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Aesop's Fables: Caxton (1484)

3.20. Of the fallace of the lyon / And of his conuersacion
(Perry 514)

To conuerse with folke of euylle lyf is a thyng moche peryllous / And only to speke with them letteth moch other / As this fable reherceth of a lyon ryght strong and ryght myghty / the whiche made hym self kynge for to haue grete renommee and glorye / And fro thenne forthon he beganne to chaunge his condycions and customme shewyng hym self curtois / and swore that he shold hurte no bestes / but shold kepe them ageynst euery one / And of this promesse he repented hym by cause hit is moche dyffycyle and hard to chaunge his owne kynd / And therfore whanne he was angry / he lad with hym somme smalle beestes in to a secrete place for to ete and deceyue them / And demaunded of them / yf his mouthe stanke or not / And they that sayd that it stanke or not were al saued / And alle they the whiche ansuerd not he kylled / & deuoured them al / It happed that he demaunded of the Ape / yf his mouthe stanke or not / And thape sayd no but that hit smelleth lyke bame / And thenne the lyon had shame to slee the ape / but he fond a grete falsheed for to put hym to dethe / He fayned to be seke and commaunded that al his leches & Cyrurgyens shold anone come vnto hym / whan they were come / he commaunded them to loke hys vryne / And whan they had sene hit / they sayd to hym / Syre ye shalle soone be hole / but ye must ete lyght metes / And by cause that ye be kynge / alle is at your commaundement / And the lyon ansuerd Allas Ryght fayne I wold ete of an Ape / Certaynly sayd the medecyn that same is good mete / Thenne was the Ape sente for And not withstondyng that he worshipfully spak & ansuerd to the kynge / the kynge made hym to deye / and deuoured hym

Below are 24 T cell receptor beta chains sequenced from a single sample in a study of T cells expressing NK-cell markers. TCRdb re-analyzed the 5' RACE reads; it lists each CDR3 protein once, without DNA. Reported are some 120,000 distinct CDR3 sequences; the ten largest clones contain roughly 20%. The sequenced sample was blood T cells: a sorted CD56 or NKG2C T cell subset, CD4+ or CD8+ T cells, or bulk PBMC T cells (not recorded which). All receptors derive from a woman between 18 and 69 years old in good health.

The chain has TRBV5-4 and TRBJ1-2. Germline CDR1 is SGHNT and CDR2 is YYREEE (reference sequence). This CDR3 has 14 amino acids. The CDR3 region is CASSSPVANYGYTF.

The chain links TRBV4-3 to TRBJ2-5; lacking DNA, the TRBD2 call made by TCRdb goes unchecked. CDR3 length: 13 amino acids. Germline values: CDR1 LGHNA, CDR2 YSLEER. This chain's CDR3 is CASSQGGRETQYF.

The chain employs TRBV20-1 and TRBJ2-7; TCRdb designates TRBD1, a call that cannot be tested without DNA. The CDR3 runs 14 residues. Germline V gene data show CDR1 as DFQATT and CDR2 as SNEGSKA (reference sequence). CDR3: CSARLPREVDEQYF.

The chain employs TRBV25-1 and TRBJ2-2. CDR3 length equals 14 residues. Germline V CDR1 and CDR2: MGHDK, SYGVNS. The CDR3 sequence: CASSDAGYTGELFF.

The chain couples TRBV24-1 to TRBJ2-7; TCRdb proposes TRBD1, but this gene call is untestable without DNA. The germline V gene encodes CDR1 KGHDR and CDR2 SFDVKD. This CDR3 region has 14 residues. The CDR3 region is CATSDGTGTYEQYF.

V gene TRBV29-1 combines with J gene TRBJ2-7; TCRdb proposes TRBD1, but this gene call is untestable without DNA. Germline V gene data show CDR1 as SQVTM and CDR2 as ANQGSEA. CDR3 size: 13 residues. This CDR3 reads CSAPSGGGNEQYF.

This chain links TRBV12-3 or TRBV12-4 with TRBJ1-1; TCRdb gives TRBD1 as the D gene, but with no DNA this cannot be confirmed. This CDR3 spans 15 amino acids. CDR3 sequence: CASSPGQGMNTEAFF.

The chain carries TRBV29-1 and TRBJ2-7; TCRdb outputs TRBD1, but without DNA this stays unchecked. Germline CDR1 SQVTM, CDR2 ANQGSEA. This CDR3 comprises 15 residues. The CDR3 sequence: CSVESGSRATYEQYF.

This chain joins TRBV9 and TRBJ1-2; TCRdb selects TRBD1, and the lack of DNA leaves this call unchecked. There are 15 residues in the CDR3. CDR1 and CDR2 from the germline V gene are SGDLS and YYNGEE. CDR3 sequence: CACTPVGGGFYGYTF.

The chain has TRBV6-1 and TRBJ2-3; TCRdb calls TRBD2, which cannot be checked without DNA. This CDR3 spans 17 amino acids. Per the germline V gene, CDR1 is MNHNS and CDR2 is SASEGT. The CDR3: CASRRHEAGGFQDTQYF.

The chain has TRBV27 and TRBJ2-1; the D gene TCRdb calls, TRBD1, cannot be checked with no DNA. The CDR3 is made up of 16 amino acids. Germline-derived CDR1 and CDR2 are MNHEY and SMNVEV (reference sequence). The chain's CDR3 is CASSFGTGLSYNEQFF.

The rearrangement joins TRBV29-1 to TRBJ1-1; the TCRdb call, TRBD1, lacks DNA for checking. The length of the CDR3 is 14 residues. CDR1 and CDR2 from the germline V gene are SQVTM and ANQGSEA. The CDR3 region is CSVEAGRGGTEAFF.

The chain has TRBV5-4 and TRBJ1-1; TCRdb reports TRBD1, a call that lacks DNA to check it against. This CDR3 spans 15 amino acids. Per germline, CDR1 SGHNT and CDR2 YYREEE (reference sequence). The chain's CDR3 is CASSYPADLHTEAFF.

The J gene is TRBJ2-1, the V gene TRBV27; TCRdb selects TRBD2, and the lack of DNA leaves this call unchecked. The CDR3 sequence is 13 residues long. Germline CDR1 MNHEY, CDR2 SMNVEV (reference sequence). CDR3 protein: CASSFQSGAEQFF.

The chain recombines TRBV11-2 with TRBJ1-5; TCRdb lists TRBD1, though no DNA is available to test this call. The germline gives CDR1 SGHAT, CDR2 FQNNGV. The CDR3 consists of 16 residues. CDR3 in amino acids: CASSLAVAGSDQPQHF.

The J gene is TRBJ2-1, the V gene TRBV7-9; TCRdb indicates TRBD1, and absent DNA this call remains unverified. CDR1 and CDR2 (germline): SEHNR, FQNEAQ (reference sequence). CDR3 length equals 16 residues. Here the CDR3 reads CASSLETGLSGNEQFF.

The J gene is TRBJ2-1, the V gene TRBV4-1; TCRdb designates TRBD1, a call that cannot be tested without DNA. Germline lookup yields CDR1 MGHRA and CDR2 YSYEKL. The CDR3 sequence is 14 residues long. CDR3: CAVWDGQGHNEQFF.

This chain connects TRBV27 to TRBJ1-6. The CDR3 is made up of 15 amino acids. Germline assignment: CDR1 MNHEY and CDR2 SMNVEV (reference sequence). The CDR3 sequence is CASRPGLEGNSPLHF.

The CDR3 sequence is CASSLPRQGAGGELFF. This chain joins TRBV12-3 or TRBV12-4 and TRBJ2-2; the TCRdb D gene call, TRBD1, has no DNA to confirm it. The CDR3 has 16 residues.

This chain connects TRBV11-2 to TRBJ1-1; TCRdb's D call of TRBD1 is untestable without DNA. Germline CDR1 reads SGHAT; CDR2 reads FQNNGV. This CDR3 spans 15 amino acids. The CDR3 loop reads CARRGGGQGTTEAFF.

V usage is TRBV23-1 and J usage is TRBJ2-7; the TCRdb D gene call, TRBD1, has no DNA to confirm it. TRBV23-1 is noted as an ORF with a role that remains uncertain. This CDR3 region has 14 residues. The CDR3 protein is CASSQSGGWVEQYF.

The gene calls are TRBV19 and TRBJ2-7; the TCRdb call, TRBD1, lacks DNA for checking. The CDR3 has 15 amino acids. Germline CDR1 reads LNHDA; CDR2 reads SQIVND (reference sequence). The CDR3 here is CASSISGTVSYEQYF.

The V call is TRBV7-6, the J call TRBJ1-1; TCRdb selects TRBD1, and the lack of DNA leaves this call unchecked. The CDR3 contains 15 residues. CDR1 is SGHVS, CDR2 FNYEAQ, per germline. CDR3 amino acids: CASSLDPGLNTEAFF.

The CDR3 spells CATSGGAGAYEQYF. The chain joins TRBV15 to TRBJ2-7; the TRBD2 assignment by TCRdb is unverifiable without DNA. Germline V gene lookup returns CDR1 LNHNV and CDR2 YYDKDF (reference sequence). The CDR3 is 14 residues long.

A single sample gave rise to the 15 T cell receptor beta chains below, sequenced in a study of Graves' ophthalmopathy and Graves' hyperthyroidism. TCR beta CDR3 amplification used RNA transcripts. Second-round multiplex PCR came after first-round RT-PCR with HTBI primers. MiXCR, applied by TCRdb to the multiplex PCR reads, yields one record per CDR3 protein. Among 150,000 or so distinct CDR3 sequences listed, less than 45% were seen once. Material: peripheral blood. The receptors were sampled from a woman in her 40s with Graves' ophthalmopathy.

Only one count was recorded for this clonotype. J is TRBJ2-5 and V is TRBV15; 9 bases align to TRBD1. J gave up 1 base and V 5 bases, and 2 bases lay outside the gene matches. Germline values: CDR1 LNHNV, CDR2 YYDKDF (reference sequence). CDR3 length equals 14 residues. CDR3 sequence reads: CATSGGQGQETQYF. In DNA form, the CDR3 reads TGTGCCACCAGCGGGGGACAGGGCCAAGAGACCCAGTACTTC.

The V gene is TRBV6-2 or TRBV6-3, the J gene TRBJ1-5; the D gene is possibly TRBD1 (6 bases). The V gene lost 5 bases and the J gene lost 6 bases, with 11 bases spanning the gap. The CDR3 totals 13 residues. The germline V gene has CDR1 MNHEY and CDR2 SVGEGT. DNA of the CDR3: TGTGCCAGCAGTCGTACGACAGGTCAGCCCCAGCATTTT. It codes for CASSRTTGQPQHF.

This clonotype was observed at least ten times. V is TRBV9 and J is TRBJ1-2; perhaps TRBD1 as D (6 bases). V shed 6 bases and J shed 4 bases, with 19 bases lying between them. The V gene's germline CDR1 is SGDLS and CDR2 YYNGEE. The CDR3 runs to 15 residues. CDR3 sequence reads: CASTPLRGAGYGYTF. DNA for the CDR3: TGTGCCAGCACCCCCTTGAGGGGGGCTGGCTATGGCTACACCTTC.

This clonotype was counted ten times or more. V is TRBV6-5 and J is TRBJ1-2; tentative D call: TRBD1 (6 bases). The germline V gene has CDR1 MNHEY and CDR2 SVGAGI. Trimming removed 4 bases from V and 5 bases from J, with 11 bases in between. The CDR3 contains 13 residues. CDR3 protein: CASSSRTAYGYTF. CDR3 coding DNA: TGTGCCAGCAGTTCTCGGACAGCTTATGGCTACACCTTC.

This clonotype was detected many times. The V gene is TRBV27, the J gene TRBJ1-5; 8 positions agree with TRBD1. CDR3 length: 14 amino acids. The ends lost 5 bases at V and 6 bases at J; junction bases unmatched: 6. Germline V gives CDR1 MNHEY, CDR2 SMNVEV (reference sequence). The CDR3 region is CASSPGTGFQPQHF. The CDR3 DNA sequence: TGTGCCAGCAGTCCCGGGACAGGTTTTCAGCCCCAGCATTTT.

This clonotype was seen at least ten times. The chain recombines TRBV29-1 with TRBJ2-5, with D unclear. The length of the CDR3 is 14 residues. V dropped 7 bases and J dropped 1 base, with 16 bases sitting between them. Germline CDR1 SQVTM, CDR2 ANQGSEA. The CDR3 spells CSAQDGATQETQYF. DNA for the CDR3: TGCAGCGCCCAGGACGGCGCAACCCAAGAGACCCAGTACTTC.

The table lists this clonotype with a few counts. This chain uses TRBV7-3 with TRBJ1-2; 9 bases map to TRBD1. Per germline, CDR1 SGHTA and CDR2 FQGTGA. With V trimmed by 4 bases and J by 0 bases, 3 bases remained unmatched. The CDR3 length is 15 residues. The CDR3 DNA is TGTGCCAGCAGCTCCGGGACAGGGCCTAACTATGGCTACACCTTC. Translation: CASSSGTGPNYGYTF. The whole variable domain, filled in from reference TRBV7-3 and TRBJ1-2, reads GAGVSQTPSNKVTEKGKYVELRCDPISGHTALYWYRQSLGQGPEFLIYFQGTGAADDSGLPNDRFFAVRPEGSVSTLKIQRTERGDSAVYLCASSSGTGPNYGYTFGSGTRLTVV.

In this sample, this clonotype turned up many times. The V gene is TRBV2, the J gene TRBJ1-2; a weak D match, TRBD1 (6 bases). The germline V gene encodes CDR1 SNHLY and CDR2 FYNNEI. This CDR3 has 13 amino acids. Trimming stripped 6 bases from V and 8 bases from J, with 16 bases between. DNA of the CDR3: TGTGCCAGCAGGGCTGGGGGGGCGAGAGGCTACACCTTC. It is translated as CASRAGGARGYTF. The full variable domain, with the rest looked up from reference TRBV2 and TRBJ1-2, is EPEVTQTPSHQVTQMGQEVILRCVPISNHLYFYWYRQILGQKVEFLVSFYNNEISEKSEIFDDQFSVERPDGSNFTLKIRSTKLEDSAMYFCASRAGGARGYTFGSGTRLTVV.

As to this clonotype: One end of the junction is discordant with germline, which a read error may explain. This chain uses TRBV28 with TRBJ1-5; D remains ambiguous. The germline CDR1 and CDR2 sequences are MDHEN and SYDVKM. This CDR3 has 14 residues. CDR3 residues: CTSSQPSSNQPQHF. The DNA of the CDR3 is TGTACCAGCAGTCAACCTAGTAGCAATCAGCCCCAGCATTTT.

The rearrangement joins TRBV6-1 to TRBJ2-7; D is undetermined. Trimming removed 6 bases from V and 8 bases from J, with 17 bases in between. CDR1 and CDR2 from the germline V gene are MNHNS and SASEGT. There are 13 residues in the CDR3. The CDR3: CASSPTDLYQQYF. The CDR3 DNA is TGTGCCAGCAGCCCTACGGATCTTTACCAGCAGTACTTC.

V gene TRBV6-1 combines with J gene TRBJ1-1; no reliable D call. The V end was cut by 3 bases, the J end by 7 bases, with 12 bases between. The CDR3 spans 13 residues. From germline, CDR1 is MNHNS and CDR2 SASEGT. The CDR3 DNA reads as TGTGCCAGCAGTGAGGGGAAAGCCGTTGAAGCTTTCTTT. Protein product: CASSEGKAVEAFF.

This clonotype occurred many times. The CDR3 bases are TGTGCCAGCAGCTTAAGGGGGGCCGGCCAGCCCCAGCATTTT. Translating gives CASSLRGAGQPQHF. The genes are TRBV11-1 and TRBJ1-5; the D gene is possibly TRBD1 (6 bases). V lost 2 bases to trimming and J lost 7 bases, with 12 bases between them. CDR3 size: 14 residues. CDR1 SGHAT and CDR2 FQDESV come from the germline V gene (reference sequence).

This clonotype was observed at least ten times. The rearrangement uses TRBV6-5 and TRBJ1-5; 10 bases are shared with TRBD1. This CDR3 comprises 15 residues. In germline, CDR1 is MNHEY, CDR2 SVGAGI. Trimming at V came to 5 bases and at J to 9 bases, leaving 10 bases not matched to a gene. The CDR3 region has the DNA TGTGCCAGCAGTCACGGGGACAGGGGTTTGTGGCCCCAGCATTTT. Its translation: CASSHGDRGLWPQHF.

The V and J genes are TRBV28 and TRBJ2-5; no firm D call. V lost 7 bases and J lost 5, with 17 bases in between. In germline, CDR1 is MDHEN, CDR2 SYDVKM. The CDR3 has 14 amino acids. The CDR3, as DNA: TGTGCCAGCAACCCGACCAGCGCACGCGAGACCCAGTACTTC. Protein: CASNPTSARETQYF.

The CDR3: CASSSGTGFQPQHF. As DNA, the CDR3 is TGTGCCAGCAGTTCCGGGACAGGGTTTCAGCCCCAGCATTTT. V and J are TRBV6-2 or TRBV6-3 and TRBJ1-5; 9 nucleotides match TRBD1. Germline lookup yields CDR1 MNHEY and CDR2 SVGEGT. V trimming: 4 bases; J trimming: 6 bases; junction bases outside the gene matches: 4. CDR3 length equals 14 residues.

Therfore hit is peryllous and harmeful to be in the felauship of a Tyraunt / For be hit euylle or good he wylle ete and deuoure euery thynge / And wel happy is he / that may escape fro his blody handes / And that may eschewe and flee the felauship of the euyll tyraunts

Caxton published his edition of Aesop's fables in 1484. There are modern reprints by Joseph Jacobs (D. Nutt: London, 1889) and more recently by Robert Lenaghan (Harvard University Press: Cambridge, 1967). Lenaghan's edition is available at amazon.com.